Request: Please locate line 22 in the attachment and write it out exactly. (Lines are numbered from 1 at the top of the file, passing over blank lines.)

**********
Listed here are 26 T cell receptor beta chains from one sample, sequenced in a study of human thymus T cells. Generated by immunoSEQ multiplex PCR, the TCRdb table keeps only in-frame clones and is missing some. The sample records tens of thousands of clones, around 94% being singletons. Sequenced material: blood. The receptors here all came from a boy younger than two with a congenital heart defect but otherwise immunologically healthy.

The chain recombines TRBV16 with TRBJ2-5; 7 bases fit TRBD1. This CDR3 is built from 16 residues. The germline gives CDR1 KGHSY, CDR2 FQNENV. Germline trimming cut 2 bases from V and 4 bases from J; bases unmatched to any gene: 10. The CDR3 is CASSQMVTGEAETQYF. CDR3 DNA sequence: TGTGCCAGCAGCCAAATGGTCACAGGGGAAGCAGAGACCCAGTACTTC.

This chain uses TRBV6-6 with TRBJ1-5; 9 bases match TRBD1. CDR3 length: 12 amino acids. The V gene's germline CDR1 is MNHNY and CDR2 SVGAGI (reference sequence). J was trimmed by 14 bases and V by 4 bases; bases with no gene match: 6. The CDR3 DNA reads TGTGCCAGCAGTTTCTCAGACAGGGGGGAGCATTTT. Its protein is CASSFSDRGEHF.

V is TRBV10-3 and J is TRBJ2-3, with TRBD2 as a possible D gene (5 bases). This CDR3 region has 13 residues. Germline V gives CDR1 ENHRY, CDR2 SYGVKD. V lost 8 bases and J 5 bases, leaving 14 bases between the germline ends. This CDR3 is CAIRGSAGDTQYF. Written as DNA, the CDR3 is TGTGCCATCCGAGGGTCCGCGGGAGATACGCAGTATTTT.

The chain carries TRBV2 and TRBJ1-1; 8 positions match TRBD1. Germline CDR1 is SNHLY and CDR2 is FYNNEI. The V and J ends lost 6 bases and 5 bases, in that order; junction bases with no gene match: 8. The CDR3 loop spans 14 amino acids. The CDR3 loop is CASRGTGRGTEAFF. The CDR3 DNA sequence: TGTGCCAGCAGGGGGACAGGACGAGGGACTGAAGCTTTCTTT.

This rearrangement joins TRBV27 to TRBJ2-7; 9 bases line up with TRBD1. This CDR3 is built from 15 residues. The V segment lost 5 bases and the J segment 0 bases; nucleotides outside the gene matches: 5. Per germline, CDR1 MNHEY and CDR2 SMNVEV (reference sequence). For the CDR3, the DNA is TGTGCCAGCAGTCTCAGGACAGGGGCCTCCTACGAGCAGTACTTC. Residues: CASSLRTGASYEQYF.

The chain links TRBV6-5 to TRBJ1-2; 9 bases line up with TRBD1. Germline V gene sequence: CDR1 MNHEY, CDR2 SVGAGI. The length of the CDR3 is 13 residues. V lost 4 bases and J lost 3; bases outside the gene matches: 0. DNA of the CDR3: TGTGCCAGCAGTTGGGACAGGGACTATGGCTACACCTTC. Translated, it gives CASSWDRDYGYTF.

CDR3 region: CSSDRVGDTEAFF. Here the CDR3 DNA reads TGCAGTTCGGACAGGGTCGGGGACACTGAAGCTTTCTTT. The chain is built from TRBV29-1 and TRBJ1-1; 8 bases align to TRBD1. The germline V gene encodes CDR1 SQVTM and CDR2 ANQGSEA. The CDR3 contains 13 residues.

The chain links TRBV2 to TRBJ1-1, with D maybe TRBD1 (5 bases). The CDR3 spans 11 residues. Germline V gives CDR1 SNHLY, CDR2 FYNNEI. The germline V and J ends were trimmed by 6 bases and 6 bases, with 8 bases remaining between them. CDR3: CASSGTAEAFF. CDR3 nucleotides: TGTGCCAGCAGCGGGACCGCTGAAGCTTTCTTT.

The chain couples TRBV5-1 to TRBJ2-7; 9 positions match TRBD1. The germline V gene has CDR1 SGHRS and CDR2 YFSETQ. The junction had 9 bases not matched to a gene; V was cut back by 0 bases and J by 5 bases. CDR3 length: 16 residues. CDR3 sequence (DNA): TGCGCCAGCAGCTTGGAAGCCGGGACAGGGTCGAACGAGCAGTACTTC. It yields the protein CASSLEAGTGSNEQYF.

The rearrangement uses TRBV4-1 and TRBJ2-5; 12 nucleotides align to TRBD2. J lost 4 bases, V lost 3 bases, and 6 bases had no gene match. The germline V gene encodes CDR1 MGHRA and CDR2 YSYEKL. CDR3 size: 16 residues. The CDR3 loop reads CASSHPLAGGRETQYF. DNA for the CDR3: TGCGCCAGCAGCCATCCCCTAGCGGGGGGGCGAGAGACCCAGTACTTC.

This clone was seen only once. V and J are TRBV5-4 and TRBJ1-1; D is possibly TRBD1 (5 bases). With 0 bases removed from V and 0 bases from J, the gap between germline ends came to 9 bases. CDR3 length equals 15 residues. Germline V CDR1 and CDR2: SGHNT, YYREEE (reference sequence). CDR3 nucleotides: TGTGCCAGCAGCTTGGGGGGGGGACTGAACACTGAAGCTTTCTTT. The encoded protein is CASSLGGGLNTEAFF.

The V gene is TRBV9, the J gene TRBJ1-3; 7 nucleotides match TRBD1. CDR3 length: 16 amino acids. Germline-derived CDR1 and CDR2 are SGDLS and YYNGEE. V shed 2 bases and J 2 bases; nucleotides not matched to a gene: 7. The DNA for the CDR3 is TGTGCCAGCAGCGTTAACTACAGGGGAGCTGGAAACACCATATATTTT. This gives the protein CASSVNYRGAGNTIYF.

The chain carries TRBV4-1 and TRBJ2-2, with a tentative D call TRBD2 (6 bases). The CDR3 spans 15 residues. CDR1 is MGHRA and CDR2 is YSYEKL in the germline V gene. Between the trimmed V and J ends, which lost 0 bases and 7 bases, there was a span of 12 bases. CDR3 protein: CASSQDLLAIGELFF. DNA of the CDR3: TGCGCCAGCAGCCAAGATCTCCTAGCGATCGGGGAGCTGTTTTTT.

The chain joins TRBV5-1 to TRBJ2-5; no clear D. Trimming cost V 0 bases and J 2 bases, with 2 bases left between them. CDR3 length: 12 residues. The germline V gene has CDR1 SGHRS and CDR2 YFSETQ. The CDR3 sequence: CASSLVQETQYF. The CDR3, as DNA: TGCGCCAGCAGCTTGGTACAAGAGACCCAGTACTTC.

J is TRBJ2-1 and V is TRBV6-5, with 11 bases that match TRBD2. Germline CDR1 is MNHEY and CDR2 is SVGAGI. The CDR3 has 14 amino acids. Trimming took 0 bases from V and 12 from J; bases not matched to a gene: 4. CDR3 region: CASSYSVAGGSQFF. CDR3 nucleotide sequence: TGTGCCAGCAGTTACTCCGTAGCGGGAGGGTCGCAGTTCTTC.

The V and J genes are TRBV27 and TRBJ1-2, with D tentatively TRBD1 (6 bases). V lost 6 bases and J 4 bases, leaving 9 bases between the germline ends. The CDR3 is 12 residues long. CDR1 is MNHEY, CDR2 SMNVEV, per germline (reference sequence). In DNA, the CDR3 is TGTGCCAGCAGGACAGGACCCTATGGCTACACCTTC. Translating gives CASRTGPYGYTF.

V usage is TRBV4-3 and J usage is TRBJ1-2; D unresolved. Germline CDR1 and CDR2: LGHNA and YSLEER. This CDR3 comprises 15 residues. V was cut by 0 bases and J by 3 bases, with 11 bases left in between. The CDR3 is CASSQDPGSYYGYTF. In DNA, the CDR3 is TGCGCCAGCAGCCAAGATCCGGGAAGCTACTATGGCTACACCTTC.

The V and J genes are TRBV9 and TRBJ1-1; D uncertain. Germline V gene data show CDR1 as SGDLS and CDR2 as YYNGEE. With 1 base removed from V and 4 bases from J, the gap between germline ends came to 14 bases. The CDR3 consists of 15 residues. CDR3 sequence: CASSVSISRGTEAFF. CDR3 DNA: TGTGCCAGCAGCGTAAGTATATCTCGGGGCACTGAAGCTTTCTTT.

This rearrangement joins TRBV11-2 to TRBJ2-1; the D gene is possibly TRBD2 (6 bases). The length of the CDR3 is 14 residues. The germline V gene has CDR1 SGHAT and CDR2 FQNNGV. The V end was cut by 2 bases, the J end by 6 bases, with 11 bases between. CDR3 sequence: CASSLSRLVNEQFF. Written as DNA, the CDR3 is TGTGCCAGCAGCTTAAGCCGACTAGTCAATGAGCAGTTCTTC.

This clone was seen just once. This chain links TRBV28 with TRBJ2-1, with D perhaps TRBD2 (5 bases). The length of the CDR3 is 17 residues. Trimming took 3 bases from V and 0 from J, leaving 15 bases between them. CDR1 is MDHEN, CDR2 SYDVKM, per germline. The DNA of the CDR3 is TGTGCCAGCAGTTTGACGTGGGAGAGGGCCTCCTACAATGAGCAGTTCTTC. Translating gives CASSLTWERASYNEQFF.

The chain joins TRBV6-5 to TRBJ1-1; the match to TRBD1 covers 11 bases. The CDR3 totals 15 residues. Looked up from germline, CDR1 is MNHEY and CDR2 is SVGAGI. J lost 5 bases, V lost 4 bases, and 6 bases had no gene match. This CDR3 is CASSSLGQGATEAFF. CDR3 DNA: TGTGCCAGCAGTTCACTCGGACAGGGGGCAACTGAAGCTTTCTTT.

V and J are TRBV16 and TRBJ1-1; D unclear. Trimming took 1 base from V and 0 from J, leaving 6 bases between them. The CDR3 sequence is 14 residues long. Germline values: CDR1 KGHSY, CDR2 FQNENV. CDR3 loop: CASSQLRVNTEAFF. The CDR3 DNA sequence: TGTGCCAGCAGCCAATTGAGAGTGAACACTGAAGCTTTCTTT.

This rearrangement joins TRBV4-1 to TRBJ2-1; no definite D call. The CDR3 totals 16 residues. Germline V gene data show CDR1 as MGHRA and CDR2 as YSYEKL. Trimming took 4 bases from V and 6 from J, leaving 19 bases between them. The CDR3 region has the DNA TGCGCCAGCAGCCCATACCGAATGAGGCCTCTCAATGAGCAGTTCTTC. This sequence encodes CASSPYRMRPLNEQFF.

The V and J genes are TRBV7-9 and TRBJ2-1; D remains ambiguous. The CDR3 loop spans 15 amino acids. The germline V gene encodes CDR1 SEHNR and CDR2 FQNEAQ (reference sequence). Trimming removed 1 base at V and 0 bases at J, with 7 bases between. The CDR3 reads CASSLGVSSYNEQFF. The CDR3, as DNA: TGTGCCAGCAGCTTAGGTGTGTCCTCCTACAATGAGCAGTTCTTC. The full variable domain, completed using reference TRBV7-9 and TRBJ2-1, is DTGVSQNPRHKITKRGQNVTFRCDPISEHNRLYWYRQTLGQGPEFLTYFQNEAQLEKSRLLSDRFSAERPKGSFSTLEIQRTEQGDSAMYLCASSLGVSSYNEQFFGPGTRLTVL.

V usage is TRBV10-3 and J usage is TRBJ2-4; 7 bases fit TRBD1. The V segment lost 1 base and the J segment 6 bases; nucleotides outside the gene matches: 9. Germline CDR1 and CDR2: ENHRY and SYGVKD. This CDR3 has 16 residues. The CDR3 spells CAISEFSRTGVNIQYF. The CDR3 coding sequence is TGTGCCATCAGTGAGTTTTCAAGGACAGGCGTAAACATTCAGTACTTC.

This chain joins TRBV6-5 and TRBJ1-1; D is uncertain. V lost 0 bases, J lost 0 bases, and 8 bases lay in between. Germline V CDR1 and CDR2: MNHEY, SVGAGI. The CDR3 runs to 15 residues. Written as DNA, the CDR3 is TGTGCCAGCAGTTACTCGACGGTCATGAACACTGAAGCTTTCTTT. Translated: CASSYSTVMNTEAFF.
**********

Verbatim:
The chain joins TRBV6-5 to TRBJ1-1; the match to TRBD1 covers 11 bases. The CDR3 totals 15 residues. Looked up from germline, CDR1 is MNHEY and CDR2 is SVGAGI. J lost 5 bases, V lost 4 bases, and 6 bases had no gene match. This CDR3 is CASSSLGQGATEAFF. CDR3 DNA: TGTGCCAGCAGTTCACTCGGACAGGGGGCAACTGAAGCTTTCTTT.